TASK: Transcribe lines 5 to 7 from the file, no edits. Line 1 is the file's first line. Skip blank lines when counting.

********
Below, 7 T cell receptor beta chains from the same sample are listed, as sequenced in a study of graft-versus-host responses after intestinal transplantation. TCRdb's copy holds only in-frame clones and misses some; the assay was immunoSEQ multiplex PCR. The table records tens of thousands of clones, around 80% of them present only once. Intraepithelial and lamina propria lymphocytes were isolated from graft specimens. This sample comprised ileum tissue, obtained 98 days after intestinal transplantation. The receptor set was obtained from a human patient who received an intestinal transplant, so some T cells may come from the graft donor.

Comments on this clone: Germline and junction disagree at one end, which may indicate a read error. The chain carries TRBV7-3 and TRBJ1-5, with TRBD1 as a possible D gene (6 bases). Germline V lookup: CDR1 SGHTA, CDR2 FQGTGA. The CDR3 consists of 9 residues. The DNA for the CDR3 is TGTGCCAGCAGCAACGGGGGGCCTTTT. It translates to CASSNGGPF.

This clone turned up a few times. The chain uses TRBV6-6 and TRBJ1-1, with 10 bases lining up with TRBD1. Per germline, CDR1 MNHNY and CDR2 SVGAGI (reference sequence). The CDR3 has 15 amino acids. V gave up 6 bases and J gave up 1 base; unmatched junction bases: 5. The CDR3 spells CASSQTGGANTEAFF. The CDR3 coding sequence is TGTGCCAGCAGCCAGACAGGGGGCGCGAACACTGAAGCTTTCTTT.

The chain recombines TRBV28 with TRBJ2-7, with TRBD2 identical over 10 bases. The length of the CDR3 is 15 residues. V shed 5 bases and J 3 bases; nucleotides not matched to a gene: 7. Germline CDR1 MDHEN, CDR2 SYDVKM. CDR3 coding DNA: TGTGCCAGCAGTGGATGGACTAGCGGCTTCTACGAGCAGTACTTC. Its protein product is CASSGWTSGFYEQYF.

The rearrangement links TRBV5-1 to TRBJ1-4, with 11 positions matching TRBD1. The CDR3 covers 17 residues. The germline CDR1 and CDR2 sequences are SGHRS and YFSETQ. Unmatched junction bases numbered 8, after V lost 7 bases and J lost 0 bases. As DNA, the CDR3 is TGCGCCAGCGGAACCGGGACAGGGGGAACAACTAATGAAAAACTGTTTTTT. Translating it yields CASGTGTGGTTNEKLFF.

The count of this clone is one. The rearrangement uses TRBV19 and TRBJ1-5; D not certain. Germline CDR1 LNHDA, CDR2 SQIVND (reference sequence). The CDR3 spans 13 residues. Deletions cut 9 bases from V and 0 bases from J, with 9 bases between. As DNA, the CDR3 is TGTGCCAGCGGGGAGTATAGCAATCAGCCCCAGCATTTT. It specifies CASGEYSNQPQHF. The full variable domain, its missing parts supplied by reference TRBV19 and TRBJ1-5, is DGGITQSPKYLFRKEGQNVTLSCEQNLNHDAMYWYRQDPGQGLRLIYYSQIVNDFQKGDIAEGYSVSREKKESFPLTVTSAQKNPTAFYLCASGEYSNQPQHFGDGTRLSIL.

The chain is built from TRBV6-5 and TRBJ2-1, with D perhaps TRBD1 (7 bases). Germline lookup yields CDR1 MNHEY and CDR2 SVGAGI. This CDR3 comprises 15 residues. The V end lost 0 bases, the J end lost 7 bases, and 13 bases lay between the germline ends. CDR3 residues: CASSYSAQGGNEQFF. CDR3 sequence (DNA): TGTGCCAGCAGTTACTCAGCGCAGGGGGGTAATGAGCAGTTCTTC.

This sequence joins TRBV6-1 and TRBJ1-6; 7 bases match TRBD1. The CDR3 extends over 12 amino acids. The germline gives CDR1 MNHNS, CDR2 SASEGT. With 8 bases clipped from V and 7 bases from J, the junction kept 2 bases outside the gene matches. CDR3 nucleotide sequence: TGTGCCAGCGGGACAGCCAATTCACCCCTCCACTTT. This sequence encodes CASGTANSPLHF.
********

The rearrangement links TRBV5-1 to TRBJ1-4, with 11 positions matching TRBD1. The CDR3 covers 17 residues. The germline CDR1 and CDR2 sequences are SGHRS and YFSETQ. Unmatched junction bases numbered 8, after V lost 7 bases and J lost 0 bases. As DNA, the CDR3 is TGCGCCAGCGGAACCGGGACAGGGGGAACAACTAATGAAAAACTGTTTTTT. Translating it yields CASGTGTGGTTNEKLFF.

The count of this clone is one. The rearrangement uses TRBV19 and TRBJ1-5; D not certain. Germline CDR1 LNHDA, CDR2 SQIVND (reference sequence). The CDR3 spans 13 residues. Deletions cut 9 bases from V and 0 bases from J, with 9 bases between. As DNA, the CDR3 is TGTGCCAGCGGGGAGTATAGCAATCAGCCCCAGCATTTT. It specifies CASGEYSNQPQHF. The full variable domain, its missing parts supplied by reference TRBV19 and TRBJ1-5, is DGGITQSPKYLFRKEGQNVTLSCEQNLNHDAMYWYRQDPGQGLRLIYYSQIVNDFQKGDIAEGYSVSREKKESFPLTVTSAQKNPTAFYLCASGEYSNQPQHFGDGTRLSIL.

The chain is built from TRBV6-5 and TRBJ2-1, with D perhaps TRBD1 (7 bases). Germline lookup yields CDR1 MNHEY and CDR2 SVGAGI. This CDR3 comprises 15 residues. The V end lost 0 bases, the J end lost 7 bases, and 13 bases lay between the germline ends. CDR3 residues: CASSYSAQGGNEQFF. CDR3 sequence (DNA): TGTGCCAGCAGTTACTCAGCGCAGGGGGGTAATGAGCAGTTCTTC.